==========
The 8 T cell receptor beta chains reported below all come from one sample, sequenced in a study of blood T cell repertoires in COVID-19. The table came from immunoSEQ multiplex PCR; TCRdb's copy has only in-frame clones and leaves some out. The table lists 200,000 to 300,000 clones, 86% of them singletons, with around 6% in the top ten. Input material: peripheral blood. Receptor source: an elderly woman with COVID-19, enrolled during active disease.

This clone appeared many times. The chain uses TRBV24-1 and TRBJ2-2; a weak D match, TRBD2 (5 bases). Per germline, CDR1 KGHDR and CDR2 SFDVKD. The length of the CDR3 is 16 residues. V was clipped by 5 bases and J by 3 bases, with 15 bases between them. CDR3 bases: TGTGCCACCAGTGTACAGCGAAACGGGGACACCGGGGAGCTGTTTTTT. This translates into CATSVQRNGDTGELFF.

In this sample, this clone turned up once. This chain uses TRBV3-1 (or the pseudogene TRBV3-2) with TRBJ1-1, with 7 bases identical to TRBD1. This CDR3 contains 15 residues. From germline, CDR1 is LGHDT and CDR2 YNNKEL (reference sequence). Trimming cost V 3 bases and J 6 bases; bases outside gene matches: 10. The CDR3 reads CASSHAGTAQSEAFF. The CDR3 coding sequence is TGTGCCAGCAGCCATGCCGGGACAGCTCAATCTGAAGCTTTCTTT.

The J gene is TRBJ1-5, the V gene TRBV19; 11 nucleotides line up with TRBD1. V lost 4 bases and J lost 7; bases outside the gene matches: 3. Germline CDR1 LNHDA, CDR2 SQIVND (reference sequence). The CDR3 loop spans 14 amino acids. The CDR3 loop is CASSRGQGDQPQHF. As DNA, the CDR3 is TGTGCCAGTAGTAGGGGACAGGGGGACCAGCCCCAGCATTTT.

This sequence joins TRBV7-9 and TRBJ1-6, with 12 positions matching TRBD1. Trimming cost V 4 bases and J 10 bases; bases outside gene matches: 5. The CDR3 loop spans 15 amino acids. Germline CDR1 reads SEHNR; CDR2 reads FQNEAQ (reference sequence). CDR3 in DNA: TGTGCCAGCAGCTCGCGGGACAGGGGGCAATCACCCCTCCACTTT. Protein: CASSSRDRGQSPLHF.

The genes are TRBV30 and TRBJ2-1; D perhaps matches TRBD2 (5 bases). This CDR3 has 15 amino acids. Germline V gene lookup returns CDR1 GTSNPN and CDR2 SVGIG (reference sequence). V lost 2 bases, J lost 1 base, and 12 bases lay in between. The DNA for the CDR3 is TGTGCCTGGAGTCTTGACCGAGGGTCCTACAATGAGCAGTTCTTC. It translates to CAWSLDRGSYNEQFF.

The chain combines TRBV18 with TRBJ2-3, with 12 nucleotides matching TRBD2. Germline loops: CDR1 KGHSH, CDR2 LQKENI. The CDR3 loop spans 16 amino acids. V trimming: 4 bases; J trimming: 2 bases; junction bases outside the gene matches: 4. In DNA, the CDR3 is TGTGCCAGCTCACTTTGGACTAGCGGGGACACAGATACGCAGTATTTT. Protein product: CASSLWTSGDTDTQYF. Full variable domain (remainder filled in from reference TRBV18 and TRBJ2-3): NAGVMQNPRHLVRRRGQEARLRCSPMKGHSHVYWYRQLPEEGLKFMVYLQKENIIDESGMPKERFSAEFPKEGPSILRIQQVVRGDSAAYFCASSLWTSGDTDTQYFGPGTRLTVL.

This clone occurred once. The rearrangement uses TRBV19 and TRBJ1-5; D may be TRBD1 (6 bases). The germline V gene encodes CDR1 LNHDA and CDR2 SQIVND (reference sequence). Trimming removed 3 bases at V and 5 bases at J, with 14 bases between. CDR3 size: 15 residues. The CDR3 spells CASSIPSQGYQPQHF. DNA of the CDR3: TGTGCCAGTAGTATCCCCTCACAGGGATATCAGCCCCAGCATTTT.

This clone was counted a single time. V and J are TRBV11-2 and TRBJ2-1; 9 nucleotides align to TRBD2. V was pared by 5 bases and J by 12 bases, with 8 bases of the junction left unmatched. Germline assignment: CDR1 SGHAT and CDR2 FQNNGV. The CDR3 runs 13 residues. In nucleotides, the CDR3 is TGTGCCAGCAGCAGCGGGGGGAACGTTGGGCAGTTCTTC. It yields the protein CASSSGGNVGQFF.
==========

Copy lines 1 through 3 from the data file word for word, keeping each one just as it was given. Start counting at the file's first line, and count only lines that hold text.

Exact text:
The 8 T cell receptor beta chains reported below all come from one sample, sequenced in a study of blood T cell repertoires in COVID-19. The table came from immunoSEQ multiplex PCR; TCRdb's copy has only in-frame clones and leaves some out. The table lists 200,000 to 300,000 clones, 86% of them singletons, with around 6% in the top ten. Input material: peripheral blood. Receptor source: an elderly woman with COVID-19, enrolled during active disease.

This clone appeared many times. The chain uses TRBV24-1 and TRBJ2-2; a weak D match, TRBD2 (5 bases). Per germline, CDR1 KGHDR and CDR2 SFDVKD. The length of the CDR3 is 16 residues. V was clipped by 5 bases and J by 3 bases, with 15 bases between them. CDR3 bases: TGTGCCACCAGTGTACAGCGAAACGGGGACACCGGGGAGCTGTTTTTT. This translates into CATSVQRNGDTGELFF.

In this sample, this clone turned up once. This chain uses TRBV3-1 (or the pseudogene TRBV3-2) with TRBJ1-1, with 7 bases identical to TRBD1. This CDR3 contains 15 residues. From germline, CDR1 is LGHDT and CDR2 YNNKEL (reference sequence). Trimming cost V 3 bases and J 6 bases; bases outside gene matches: 10. The CDR3 reads CASSHAGTAQSEAFF. The CDR3 coding sequence is TGTGCCAGCAGCCATGCCGGGACAGCTCAATCTGAAGCTTTCTTT.